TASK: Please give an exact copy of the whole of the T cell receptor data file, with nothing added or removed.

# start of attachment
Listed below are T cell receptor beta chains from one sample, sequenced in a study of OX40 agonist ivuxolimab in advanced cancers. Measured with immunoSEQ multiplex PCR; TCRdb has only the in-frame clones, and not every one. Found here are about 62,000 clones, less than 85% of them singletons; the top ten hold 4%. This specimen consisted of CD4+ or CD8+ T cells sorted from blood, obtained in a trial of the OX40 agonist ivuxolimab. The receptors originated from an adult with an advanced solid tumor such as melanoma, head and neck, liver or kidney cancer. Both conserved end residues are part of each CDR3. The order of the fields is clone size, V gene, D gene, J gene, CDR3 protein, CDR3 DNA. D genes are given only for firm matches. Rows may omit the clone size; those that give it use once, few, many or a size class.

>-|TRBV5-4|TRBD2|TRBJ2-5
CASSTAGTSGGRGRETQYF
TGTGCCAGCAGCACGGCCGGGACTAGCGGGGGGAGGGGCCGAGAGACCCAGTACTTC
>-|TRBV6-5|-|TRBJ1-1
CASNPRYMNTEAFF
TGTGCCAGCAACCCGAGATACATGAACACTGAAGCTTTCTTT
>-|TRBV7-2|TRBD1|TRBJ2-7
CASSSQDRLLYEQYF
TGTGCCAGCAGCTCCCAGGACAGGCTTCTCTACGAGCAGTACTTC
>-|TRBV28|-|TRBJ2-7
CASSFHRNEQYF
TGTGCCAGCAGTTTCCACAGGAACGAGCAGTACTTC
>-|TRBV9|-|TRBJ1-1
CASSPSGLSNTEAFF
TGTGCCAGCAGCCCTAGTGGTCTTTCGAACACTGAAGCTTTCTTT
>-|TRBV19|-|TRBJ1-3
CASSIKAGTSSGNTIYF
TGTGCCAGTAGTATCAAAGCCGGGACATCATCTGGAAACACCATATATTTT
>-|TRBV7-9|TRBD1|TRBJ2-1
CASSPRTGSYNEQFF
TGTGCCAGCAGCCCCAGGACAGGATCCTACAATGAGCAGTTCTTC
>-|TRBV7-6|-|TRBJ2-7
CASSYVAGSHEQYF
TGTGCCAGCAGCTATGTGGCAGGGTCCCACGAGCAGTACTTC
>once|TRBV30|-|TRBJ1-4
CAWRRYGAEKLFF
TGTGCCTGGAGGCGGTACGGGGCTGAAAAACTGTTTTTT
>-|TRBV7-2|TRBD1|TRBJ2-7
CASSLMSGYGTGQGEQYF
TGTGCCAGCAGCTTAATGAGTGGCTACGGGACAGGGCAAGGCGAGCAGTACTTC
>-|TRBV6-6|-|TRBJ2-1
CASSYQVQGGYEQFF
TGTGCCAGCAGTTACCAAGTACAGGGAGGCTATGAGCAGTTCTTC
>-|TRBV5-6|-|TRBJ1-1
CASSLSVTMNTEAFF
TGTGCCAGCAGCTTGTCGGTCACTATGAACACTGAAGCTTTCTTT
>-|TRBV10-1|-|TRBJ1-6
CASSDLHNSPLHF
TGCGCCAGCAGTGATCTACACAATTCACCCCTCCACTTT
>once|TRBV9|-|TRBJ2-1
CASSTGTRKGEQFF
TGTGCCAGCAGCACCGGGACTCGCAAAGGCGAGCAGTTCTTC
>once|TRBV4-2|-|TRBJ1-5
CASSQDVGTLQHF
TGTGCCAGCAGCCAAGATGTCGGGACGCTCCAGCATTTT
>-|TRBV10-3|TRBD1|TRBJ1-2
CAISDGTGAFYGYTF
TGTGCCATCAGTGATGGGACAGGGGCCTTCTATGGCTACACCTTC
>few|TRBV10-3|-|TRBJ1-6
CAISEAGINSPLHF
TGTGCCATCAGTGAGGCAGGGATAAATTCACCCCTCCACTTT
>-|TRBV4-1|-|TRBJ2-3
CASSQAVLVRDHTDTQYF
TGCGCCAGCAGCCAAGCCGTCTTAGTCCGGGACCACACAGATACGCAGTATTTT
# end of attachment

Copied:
Listed below are T cell receptor beta chains from one sample, sequenced in a study of OX40 agonist ivuxolimab in advanced cancers. Measured with immunoSEQ multiplex PCR; TCRdb has only the in-frame clones, and not every one. Found here are about 62,000 clones, less than 85% of them singletons; the top ten hold 4%. This specimen consisted of CD4+ or CD8+ T cells sorted from blood, obtained in a trial of the OX40 agonist ivuxolimab. The receptors originated from an adult with an advanced solid tumor such as melanoma, head and neck, liver or kidney cancer. Both conserved end residues are part of each CDR3. The order of the fields is clone size, V gene, D gene, J gene, CDR3 protein, CDR3 DNA. D genes are given only for firm matches. Rows may omit the clone size; those that give it use once, few, many or a size class.

>-|TRBV5-4|TRBD2|TRBJ2-5
CASSTAGTSGGRGRETQYF
TGTGCCAGCAGCACGGCCGGGACTAGCGGGGGGAGGGGCCGAGAGACCCAGTACTTC
>-|TRBV6-5|-|TRBJ1-1
CASNPRYMNTEAFF
TGTGCCAGCAACCCGAGATACATGAACACTGAAGCTTTCTTT
>-|TRBV7-2|TRBD1|TRBJ2-7
CASSSQDRLLYEQYF
TGTGCCAGCAGCTCCCAGGACAGGCTTCTCTACGAGCAGTACTTC
>-|TRBV28|-|TRBJ2-7
CASSFHRNEQYF
TGTGCCAGCAGTTTCCACAGGAACGAGCAGTACTTC
>-|TRBV9|-|TRBJ1-1
CASSPSGLSNTEAFF
TGTGCCAGCAGCCCTAGTGGTCTTTCGAACACTGAAGCTTTCTTT
>-|TRBV19|-|TRBJ1-3
CASSIKAGTSSGNTIYF
TGTGCCAGTAGTATCAAAGCCGGGACATCATCTGGAAACACCATATATTTT
>-|TRBV7-9|TRBD1|TRBJ2-1
CASSPRTGSYNEQFF
TGTGCCAGCAGCCCCAGGACAGGATCCTACAATGAGCAGTTCTTC
>-|TRBV7-6|-|TRBJ2-7
CASSYVAGSHEQYF
TGTGCCAGCAGCTATGTGGCAGGGTCCCACGAGCAGTACTTC
>once|TRBV30|-|TRBJ1-4
CAWRRYGAEKLFF
TGTGCCTGGAGGCGGTACGGGGCTGAAAAACTGTTTTTT
>-|TRBV7-2|TRBD1|TRBJ2-7
CASSLMSGYGTGQGEQYF
TGTGCCAGCAGCTTAATGAGTGGCTACGGGACAGGGCAAGGCGAGCAGTACTTC
>-|TRBV6-6|-|TRBJ2-1
CASSYQVQGGYEQFF
TGTGCCAGCAGTTACCAAGTACAGGGAGGCTATGAGCAGTTCTTC
>-|TRBV5-6|-|TRBJ1-1
CASSLSVTMNTEAFF
TGTGCCAGCAGCTTGTCGGTCACTATGAACACTGAAGCTTTCTTT
>-|TRBV10-1|-|TRBJ1-6
CASSDLHNSPLHF
TGCGCCAGCAGTGATCTACACAATTCACCCCTCCACTTT
>once|TRBV9|-|TRBJ2-1
CASSTGTRKGEQFF
TGTGCCAGCAGCACCGGGACTCGCAAAGGCGAGCAGTTCTTC
>once|TRBV4-2|-|TRBJ1-5
CASSQDVGTLQHF
TGTGCCAGCAGCCAAGATGTCGGGACGCTCCAGCATTTT
>-|TRBV10-3|TRBD1|TRBJ1-2
CAISDGTGAFYGYTF
TGTGCCATCAGTGATGGGACAGGGGCCTTCTATGGCTACACCTTC
>few|TRBV10-3|-|TRBJ1-6
CAISEAGINSPLHF
TGTGCCATCAGTGAGGCAGGGATAAATTCACCCCTCCACTTT
>-|TRBV4-1|-|TRBJ2-3
CASSQAVLVRDHTDTQYF
TGCGCCAGCAGCCAAGCCGTCTTAGTCCGGGACCACACAGATACGCAGTATTTT